April 1-3 2024 – A leaf inside a leaf inside a leaf inside a leaflet

Love is Like a Cabbage

My love is like a cabbage
Divided into two,
The leaves I give to others,
The heart I give to you.

(Author Unknown)

The remarkable photos were taken by Chana – Our thanks!

There are days during these trying times when I just want to fold up – as a leaf inside a leaf inside a leaf inside a leaflet – to burrow within, away from the harsh reality that surrounds, to be protected and wrapped and coddled.

The winter, which disappeared in an instant (remember that a week ago it was raining?) marks a zenith for the members of the remarkable Brassicaceae family growing in Chubeza, namely the broccoli, cauliflower, cabbage, kale and kohlrabi. And now winter is slowing to an end, April has arrived, spring has sprung, and we still haven’t told you about the most esteemed member of them all: the glorious cabbage. You’ve been enjoying his visits for so long that some of you have begun treating him like a guest who forgot to leave…  So, to express the love and appreciation the humble cabbage deserves, this newsletter is his.  

The original wild cabbage hailed from the Mediterranean coastal region, Southern Europe and Southern England, where it thrived in the humidity. This primeval cabbage was probably quite different from the cabbage we know today, perhaps a stem with a few open leaves. As mentioned, cabbage belongs to the prominent, extensive Brassicaceae family which includes cauliflower, broccoli, Brussels sprouts, kohlrabi, kale, collards, plus and the Oriental leafy vegetables bok choy, mustard, Chinese cabbage, tatsoi, and many others.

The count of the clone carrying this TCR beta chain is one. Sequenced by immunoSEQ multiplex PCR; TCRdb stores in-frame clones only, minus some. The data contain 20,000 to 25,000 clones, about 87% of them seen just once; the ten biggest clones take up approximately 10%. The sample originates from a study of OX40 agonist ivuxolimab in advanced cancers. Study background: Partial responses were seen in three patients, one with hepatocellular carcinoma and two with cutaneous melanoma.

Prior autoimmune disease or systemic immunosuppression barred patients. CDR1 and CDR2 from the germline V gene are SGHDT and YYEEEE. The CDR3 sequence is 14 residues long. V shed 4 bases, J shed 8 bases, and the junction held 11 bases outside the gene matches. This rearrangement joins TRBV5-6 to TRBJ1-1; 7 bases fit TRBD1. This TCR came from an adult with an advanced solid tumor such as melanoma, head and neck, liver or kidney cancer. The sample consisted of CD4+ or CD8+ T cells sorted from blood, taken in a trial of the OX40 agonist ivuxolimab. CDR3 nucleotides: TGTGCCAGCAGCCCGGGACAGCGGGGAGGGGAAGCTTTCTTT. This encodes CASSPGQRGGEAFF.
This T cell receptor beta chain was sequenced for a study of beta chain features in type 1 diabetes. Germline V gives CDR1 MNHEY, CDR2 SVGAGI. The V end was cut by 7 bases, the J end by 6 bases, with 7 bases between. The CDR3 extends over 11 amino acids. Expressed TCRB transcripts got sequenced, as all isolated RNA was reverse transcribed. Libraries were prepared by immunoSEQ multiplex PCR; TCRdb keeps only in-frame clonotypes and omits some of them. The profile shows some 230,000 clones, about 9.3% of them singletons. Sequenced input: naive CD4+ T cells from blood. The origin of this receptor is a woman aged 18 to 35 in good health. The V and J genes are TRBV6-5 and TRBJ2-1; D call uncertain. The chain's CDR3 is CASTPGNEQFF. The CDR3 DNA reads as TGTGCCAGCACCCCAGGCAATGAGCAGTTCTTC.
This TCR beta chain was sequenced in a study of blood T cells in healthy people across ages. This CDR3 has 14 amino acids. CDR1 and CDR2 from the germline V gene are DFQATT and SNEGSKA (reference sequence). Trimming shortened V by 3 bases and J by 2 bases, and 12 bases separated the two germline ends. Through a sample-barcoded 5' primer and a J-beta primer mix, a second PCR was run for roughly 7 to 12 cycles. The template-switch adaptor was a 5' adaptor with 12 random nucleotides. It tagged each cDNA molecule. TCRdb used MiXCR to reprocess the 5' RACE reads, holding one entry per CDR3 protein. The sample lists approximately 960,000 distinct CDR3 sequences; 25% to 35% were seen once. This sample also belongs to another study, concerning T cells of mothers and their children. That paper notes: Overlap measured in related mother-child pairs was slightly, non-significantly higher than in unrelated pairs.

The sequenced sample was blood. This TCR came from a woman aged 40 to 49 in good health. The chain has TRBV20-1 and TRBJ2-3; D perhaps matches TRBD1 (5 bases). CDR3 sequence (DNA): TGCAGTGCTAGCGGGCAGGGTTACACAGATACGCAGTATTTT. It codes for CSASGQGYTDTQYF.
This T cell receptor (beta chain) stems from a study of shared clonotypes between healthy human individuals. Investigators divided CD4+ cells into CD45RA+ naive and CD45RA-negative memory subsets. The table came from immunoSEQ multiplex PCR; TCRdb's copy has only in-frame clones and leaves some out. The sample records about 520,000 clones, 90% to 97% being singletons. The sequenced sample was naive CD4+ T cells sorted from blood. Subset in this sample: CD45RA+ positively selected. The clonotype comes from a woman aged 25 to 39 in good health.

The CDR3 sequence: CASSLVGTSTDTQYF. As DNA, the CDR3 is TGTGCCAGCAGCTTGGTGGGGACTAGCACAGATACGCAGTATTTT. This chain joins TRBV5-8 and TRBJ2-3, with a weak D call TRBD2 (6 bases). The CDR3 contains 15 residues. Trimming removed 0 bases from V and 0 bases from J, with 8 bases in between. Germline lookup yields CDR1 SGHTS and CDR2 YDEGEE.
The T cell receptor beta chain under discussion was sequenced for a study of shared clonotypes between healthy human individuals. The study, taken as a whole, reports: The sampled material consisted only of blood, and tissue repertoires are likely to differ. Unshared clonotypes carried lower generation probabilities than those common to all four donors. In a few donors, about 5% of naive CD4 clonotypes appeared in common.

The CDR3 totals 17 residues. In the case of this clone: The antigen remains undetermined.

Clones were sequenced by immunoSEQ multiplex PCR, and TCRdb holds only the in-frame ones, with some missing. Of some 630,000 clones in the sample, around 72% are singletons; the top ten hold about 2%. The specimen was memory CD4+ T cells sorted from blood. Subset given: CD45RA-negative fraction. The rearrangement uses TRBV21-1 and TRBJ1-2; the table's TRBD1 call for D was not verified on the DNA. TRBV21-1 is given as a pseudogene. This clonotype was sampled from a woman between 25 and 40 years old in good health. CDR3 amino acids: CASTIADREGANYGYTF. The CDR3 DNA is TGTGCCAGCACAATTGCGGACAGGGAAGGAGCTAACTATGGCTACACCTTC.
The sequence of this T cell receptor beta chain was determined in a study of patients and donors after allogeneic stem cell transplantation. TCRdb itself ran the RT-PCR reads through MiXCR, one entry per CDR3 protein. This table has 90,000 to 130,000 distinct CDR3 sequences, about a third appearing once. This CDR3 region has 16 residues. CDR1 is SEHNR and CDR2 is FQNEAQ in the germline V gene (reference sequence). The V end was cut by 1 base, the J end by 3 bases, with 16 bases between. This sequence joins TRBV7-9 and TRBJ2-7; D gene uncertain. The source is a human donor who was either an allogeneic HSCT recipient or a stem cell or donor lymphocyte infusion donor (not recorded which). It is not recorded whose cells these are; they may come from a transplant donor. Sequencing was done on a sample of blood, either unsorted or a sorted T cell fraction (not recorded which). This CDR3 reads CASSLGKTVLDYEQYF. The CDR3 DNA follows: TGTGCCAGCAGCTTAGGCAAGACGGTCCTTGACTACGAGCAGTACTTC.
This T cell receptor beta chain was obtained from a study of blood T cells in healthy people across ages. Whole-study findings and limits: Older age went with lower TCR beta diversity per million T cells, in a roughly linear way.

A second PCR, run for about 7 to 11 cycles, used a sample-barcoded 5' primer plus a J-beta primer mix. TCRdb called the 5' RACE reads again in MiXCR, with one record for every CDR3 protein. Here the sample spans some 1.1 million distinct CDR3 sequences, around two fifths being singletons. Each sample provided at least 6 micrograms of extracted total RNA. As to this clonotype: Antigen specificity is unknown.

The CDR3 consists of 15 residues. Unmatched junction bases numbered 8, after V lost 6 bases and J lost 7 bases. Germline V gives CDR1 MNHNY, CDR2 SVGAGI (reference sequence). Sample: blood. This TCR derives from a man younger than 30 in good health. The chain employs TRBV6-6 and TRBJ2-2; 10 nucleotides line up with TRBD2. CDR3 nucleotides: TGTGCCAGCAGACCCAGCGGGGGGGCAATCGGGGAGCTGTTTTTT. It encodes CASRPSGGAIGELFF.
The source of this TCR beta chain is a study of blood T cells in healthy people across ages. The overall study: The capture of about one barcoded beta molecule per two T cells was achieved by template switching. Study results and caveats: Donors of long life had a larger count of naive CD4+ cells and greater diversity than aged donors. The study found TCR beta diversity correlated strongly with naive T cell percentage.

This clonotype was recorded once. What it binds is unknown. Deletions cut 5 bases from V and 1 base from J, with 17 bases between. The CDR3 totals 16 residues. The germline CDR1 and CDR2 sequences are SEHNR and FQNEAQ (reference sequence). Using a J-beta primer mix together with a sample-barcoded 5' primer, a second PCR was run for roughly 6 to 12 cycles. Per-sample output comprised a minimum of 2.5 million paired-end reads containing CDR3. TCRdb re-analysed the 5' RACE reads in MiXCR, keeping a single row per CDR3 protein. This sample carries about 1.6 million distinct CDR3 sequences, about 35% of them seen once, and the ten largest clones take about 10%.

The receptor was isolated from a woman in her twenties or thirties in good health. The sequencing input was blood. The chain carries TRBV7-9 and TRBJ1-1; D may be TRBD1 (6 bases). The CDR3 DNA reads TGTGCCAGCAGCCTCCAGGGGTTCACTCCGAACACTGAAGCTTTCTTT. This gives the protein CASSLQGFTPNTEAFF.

Brassicaceaes belong to the Cruciferae family, named for the shape of their flowers whose four petals resemble a cross:

Research indicates that Brassicaceae vegetables can fight breast, abdominal and colon cancer, thanks to phytochemicals called “indoles” found within these vegetables. Cabbage juice is known as a folk remedy for ulcers. Many a grandmother used cabbage leaves to bandage and soothe swollen and inflamed areas of the body, as well as postpartum breast engorgement. Cabbage is rich in iron, calcium and potassium, and contains high levels of vitamins B, C and D. Red cabbage also boasts high levels of iron, calcium and potassium, as well as vitamin C and dietary fibers. This nutritional abundance makes it a very efficient bone strengthener, immune system fighter, respiratory disease defender, and skin irritation soother. On the other hand, excessive consumption of cabbage may adversely affect those suffering from hypothyroidism. 

Read more about the nutritional benefits of amazing cabbage here

Pickling cabbage is a great way to keep it un-refrigerated for long periods of time, as well as perfectly preserving its vitamins. Captain Cook attributed his seamen’s hearty health to their daily ration of sauerkraut.

In Northern Europe, cabbage was one of the only crops able to survive the frozen winter, which is why the snowy-day menu there consisted mainly of cabbage dishes. This was the fare of every Russian peasant as well, which featured sauerkraut soup, rye bread and a nasty drink. Sauerkraut was brought to Poland and Hungary by Turkish nomads in the 16th and 17th centuries, and a common 18thcentury German meal usually included cabbage, sausages, lentils and rye bread. In the Scandinavian regions, the winter menu was comprised of foods which could be preserved by smoking, drying or salting—all perfect for cabbage. In China, they would dry cabbage leaves and store them for winter, then moisten them with water to revive them as an addition to soup or stew. The Chinese, too, served sauerkraut as a mealtime side dish.